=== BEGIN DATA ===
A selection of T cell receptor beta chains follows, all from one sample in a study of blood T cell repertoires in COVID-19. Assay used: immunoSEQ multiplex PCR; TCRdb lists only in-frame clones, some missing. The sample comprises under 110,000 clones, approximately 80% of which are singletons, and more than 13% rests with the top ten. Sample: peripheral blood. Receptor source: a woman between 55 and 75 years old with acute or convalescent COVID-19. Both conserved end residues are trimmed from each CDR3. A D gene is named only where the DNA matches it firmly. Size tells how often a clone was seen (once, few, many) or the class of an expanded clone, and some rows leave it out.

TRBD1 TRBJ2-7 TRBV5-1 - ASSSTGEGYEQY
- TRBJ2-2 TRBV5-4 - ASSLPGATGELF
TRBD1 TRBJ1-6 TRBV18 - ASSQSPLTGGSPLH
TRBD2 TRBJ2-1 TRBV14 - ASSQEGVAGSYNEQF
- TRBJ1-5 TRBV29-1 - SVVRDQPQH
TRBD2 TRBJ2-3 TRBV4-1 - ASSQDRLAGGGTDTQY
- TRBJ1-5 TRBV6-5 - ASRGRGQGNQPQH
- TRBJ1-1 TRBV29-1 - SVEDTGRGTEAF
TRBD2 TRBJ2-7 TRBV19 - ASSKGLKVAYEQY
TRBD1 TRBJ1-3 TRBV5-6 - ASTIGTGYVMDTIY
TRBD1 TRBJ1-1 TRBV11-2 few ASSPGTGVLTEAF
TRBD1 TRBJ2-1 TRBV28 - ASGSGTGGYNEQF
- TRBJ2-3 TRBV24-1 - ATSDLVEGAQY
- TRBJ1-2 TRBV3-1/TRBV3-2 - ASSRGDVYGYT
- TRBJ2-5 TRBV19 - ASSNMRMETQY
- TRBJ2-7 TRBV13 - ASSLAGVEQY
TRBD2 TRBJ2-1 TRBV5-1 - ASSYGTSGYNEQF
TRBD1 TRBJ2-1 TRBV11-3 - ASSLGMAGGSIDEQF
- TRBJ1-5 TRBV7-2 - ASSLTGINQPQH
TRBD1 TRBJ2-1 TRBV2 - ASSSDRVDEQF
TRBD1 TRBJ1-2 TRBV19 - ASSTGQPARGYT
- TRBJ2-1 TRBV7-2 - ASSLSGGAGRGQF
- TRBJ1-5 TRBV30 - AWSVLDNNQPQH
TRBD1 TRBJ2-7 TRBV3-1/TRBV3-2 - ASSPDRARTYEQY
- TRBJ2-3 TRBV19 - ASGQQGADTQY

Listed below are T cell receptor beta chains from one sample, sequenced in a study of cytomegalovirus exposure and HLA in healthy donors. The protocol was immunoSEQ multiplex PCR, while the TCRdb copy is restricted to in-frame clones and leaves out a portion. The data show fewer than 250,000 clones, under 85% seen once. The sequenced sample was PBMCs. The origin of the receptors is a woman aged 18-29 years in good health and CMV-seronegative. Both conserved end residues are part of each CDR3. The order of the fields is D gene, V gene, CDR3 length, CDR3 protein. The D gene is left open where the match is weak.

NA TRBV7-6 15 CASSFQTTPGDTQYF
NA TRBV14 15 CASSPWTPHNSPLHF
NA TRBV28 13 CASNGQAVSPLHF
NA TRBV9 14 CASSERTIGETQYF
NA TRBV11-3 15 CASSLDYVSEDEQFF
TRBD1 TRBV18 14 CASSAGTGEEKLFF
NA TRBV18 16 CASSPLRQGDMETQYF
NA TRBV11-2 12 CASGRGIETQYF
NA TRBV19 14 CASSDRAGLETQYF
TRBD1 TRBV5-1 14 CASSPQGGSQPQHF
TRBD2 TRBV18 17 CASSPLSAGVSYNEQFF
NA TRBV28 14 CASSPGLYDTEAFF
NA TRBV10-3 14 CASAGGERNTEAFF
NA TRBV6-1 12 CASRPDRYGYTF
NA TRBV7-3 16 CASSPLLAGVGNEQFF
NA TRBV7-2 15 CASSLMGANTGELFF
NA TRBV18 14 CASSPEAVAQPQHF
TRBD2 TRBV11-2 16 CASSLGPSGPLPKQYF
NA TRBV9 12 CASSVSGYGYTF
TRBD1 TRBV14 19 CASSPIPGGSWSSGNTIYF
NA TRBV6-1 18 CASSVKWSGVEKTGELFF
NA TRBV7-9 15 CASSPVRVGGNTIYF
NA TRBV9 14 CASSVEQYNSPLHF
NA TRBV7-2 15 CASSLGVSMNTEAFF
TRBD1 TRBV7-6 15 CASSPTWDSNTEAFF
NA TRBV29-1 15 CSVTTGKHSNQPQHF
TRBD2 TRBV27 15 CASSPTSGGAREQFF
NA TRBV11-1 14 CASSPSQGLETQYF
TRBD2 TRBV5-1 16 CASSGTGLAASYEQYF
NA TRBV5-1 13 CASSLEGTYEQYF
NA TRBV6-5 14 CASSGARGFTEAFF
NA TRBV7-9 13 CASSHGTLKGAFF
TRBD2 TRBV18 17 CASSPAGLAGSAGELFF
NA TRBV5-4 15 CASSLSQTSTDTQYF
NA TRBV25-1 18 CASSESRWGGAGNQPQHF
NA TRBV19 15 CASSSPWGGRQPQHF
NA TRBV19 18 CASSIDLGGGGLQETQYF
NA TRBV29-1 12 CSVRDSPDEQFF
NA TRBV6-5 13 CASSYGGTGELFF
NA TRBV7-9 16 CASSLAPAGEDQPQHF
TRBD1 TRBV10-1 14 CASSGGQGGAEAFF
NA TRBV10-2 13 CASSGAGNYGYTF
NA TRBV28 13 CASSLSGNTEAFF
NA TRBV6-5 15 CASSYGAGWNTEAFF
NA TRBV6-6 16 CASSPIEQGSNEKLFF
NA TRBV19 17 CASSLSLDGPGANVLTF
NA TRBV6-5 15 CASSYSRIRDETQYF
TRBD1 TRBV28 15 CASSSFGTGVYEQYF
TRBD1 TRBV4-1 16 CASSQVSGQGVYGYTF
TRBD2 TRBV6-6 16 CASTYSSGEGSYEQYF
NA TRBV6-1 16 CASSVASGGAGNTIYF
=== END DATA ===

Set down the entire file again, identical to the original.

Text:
A selection of T cell receptor beta chains follows, all from one sample in a study of blood T cell repertoires in COVID-19. Assay used: immunoSEQ multiplex PCR; TCRdb lists only in-frame clones, some missing. The sample comprises under 110,000 clones, approximately 80% of which are singletons, and more than 13% rests with the top ten. Sample: peripheral blood. Receptor source: a woman between 55 and 75 years old with acute or convalescent COVID-19. Both conserved end residues are trimmed from each CDR3. A D gene is named only where the DNA matches it firmly. Size tells how often a clone was seen (once, few, many) or the class of an expanded clone, and some rows leave it out.

TRBD1 TRBJ2-7 TRBV5-1 - ASSSTGEGYEQY
- TRBJ2-2 TRBV5-4 - ASSLPGATGELF
TRBD1 TRBJ1-6 TRBV18 - ASSQSPLTGGSPLH
TRBD2 TRBJ2-1 TRBV14 - ASSQEGVAGSYNEQF
- TRBJ1-5 TRBV29-1 - SVVRDQPQH
TRBD2 TRBJ2-3 TRBV4-1 - ASSQDRLAGGGTDTQY
- TRBJ1-5 TRBV6-5 - ASRGRGQGNQPQH
- TRBJ1-1 TRBV29-1 - SVEDTGRGTEAF
TRBD2 TRBJ2-7 TRBV19 - ASSKGLKVAYEQY
TRBD1 TRBJ1-3 TRBV5-6 - ASTIGTGYVMDTIY
TRBD1 TRBJ1-1 TRBV11-2 few ASSPGTGVLTEAF
TRBD1 TRBJ2-1 TRBV28 - ASGSGTGGYNEQF
- TRBJ2-3 TRBV24-1 - ATSDLVEGAQY
- TRBJ1-2 TRBV3-1/TRBV3-2 - ASSRGDVYGYT
- TRBJ2-5 TRBV19 - ASSNMRMETQY
- TRBJ2-7 TRBV13 - ASSLAGVEQY
TRBD2 TRBJ2-1 TRBV5-1 - ASSYGTSGYNEQF
TRBD1 TRBJ2-1 TRBV11-3 - ASSLGMAGGSIDEQF
- TRBJ1-5 TRBV7-2 - ASSLTGINQPQH
TRBD1 TRBJ2-1 TRBV2 - ASSSDRVDEQF
TRBD1 TRBJ1-2 TRBV19 - ASSTGQPARGYT
- TRBJ2-1 TRBV7-2 - ASSLSGGAGRGQF
- TRBJ1-5 TRBV30 - AWSVLDNNQPQH
TRBD1 TRBJ2-7 TRBV3-1/TRBV3-2 - ASSPDRARTYEQY
- TRBJ2-3 TRBV19 - ASGQQGADTQY

Listed below are T cell receptor beta chains from one sample, sequenced in a study of cytomegalovirus exposure and HLA in healthy donors. The protocol was immunoSEQ multiplex PCR, while the TCRdb copy is restricted to in-frame clones and leaves out a portion. The data show fewer than 250,000 clones, under 85% seen once. The sequenced sample was PBMCs. The origin of the receptors is a woman aged 18-29 years in good health and CMV-seronegative. Both conserved end residues are part of each CDR3. The order of the fields is D gene, V gene, CDR3 length, CDR3 protein. The D gene is left open where the match is weak.

NA TRBV7-6 15 CASSFQTTPGDTQYF
NA TRBV14 15 CASSPWTPHNSPLHF
NA TRBV28 13 CASNGQAVSPLHF
NA TRBV9 14 CASSERTIGETQYF
NA TRBV11-3 15 CASSLDYVSEDEQFF
TRBD1 TRBV18 14 CASSAGTGEEKLFF
NA TRBV18 16 CASSPLRQGDMETQYF
NA TRBV11-2 12 CASGRGIETQYF
NA TRBV19 14 CASSDRAGLETQYF
TRBD1 TRBV5-1 14 CASSPQGGSQPQHF
TRBD2 TRBV18 17 CASSPLSAGVSYNEQFF
NA TRBV28 14 CASSPGLYDTEAFF
NA TRBV10-3 14 CASAGGERNTEAFF
NA TRBV6-1 12 CASRPDRYGYTF
NA TRBV7-3 16 CASSPLLAGVGNEQFF
NA TRBV7-2 15 CASSLMGANTGELFF
NA TRBV18 14 CASSPEAVAQPQHF
TRBD2 TRBV11-2 16 CASSLGPSGPLPKQYF
NA TRBV9 12 CASSVSGYGYTF
TRBD1 TRBV14 19 CASSPIPGGSWSSGNTIYF
NA TRBV6-1 18 CASSVKWSGVEKTGELFF
NA TRBV7-9 15 CASSPVRVGGNTIYF
NA TRBV9 14 CASSVEQYNSPLHF
NA TRBV7-2 15 CASSLGVSMNTEAFF
TRBD1 TRBV7-6 15 CASSPTWDSNTEAFF
NA TRBV29-1 15 CSVTTGKHSNQPQHF
TRBD2 TRBV27 15 CASSPTSGGAREQFF
NA TRBV11-1 14 CASSPSQGLETQYF
TRBD2 TRBV5-1 16 CASSGTGLAASYEQYF
NA TRBV5-1 13 CASSLEGTYEQYF
NA TRBV6-5 14 CASSGARGFTEAFF
NA TRBV7-9 13 CASSHGTLKGAFF
TRBD2 TRBV18 17 CASSPAGLAGSAGELFF
NA TRBV5-4 15 CASSLSQTSTDTQYF
NA TRBV25-1 18 CASSESRWGGAGNQPQHF
NA TRBV19 15 CASSSPWGGRQPQHF
NA TRBV19 18 CASSIDLGGGGLQETQYF
NA TRBV29-1 12 CSVRDSPDEQFF
NA TRBV6-5 13 CASSYGGTGELFF
NA TRBV7-9 16 CASSLAPAGEDQPQHF
TRBD1 TRBV10-1 14 CASSGGQGGAEAFF
NA TRBV10-2 13 CASSGAGNYGYTF
NA TRBV28 13 CASSLSGNTEAFF
NA TRBV6-5 15 CASSYGAGWNTEAFF
NA TRBV6-6 16 CASSPIEQGSNEKLFF
NA TRBV19 17 CASSLSLDGPGANVLTF
NA TRBV6-5 15 CASSYSRIRDETQYF
TRBD1 TRBV28 15 CASSSFGTGVYEQYF
TRBD1 TRBV4-1 16 CASSQVSGQGVYGYTF
TRBD2 TRBV6-6 16 CASTYSSGEGSYEQYF
NA TRBV6-1 16 CASSVASGGAGNTIYF